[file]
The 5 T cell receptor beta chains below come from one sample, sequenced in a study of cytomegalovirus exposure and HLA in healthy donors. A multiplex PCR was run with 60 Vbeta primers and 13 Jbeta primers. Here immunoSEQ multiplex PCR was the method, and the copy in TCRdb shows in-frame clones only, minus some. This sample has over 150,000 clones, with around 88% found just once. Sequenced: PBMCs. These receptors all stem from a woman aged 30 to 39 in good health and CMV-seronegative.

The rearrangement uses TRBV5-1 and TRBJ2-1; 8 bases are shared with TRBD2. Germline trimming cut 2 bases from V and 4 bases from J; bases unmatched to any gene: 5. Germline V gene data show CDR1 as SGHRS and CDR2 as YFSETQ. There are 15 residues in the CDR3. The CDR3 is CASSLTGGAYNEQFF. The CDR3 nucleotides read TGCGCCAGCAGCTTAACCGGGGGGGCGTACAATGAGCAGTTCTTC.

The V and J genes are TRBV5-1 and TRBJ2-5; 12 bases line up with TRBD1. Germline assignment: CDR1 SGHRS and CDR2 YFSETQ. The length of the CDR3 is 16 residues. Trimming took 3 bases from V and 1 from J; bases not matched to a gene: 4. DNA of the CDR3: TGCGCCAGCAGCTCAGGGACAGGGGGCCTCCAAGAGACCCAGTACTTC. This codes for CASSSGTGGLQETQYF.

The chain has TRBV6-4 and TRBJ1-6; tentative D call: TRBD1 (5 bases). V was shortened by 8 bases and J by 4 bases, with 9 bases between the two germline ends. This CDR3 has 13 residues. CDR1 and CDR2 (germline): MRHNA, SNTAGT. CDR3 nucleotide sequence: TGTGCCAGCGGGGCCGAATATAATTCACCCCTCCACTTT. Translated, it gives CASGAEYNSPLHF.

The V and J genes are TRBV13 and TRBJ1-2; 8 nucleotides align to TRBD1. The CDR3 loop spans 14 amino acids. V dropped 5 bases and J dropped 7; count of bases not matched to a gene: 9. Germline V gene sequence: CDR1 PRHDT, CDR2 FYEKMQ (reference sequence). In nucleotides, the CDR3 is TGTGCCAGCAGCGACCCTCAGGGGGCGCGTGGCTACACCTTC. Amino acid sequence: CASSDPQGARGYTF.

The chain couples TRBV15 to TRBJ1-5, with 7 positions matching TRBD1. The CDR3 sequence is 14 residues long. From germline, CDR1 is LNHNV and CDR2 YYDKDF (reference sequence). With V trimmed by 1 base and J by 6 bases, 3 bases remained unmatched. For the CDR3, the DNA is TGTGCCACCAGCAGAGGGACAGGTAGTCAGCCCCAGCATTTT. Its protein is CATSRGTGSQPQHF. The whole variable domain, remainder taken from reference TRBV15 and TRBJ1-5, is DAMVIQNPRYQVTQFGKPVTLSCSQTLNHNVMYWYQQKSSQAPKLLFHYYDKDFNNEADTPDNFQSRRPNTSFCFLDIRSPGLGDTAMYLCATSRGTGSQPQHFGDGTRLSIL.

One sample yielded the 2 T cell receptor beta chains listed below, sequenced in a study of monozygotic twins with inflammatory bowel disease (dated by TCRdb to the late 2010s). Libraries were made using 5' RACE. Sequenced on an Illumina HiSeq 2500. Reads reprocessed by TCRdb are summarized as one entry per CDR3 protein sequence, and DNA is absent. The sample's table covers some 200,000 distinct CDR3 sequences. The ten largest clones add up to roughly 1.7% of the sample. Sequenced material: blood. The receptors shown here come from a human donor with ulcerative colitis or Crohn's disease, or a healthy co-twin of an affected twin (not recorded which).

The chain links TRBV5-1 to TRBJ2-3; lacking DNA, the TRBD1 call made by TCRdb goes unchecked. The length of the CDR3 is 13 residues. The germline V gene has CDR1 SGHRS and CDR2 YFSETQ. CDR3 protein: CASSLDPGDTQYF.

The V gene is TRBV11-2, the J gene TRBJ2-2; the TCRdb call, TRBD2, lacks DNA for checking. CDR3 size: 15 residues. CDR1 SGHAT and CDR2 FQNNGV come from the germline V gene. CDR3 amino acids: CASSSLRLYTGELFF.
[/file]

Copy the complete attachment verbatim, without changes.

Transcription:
The 5 T cell receptor beta chains below come from one sample, sequenced in a study of cytomegalovirus exposure and HLA in healthy donors. A multiplex PCR was run with 60 Vbeta primers and 13 Jbeta primers. Here immunoSEQ multiplex PCR was the method, and the copy in TCRdb shows in-frame clones only, minus some. This sample has over 150,000 clones, with around 88% found just once. Sequenced: PBMCs. These receptors all stem from a woman aged 30 to 39 in good health and CMV-seronegative.

The rearrangement uses TRBV5-1 and TRBJ2-1; 8 bases are shared with TRBD2. Germline trimming cut 2 bases from V and 4 bases from J; bases unmatched to any gene: 5. Germline V gene data show CDR1 as SGHRS and CDR2 as YFSETQ. There are 15 residues in the CDR3. The CDR3 is CASSLTGGAYNEQFF. The CDR3 nucleotides read TGCGCCAGCAGCTTAACCGGGGGGGCGTACAATGAGCAGTTCTTC.

The V and J genes are TRBV5-1 and TRBJ2-5; 12 bases line up with TRBD1. Germline assignment: CDR1 SGHRS and CDR2 YFSETQ. The length of the CDR3 is 16 residues. Trimming took 3 bases from V and 1 from J; bases not matched to a gene: 4. DNA of the CDR3: TGCGCCAGCAGCTCAGGGACAGGGGGCCTCCAAGAGACCCAGTACTTC. This codes for CASSSGTGGLQETQYF.

The chain has TRBV6-4 and TRBJ1-6; tentative D call: TRBD1 (5 bases). V was shortened by 8 bases and J by 4 bases, with 9 bases between the two germline ends. This CDR3 has 13 residues. CDR1 and CDR2 (germline): MRHNA, SNTAGT. CDR3 nucleotide sequence: TGTGCCAGCGGGGCCGAATATAATTCACCCCTCCACTTT. Translated, it gives CASGAEYNSPLHF.

The V and J genes are TRBV13 and TRBJ1-2; 8 nucleotides align to TRBD1. The CDR3 loop spans 14 amino acids. V dropped 5 bases and J dropped 7; count of bases not matched to a gene: 9. Germline V gene sequence: CDR1 PRHDT, CDR2 FYEKMQ (reference sequence). In nucleotides, the CDR3 is TGTGCCAGCAGCGACCCTCAGGGGGCGCGTGGCTACACCTTC. Amino acid sequence: CASSDPQGARGYTF.

The chain couples TRBV15 to TRBJ1-5, with 7 positions matching TRBD1. The CDR3 sequence is 14 residues long. From germline, CDR1 is LNHNV and CDR2 YYDKDF (reference sequence). With V trimmed by 1 base and J by 6 bases, 3 bases remained unmatched. For the CDR3, the DNA is TGTGCCACCAGCAGAGGGACAGGTAGTCAGCCCCAGCATTTT. Its protein is CATSRGTGSQPQHF. The whole variable domain, remainder taken from reference TRBV15 and TRBJ1-5, is DAMVIQNPRYQVTQFGKPVTLSCSQTLNHNVMYWYQQKSSQAPKLLFHYYDKDFNNEADTPDNFQSRRPNTSFCFLDIRSPGLGDTAMYLCATSRGTGSQPQHFGDGTRLSIL.

One sample yielded the 2 T cell receptor beta chains listed below, sequenced in a study of monozygotic twins with inflammatory bowel disease (dated by TCRdb to the late 2010s). Libraries were made using 5' RACE. Sequenced on an Illumina HiSeq 2500. Reads reprocessed by TCRdb are summarized as one entry per CDR3 protein sequence, and DNA is absent. The sample's table covers some 200,000 distinct CDR3 sequences. The ten largest clones add up to roughly 1.7% of the sample. Sequenced material: blood. The receptors shown here come from a human donor with ulcerative colitis or Crohn's disease, or a healthy co-twin of an affected twin (not recorded which).

The chain links TRBV5-1 to TRBJ2-3; lacking DNA, the TRBD1 call made by TCRdb goes unchecked. The length of the CDR3 is 13 residues. The germline V gene has CDR1 SGHRS and CDR2 YFSETQ. CDR3 protein: CASSLDPGDTQYF.

The V gene is TRBV11-2, the J gene TRBJ2-2; the TCRdb call, TRBD2, lacks DNA for checking. CDR3 size: 15 residues. CDR1 SGHAT and CDR2 FQNNGV come from the germline V gene. CDR3 amino acids: CASSSLRLYTGELFF.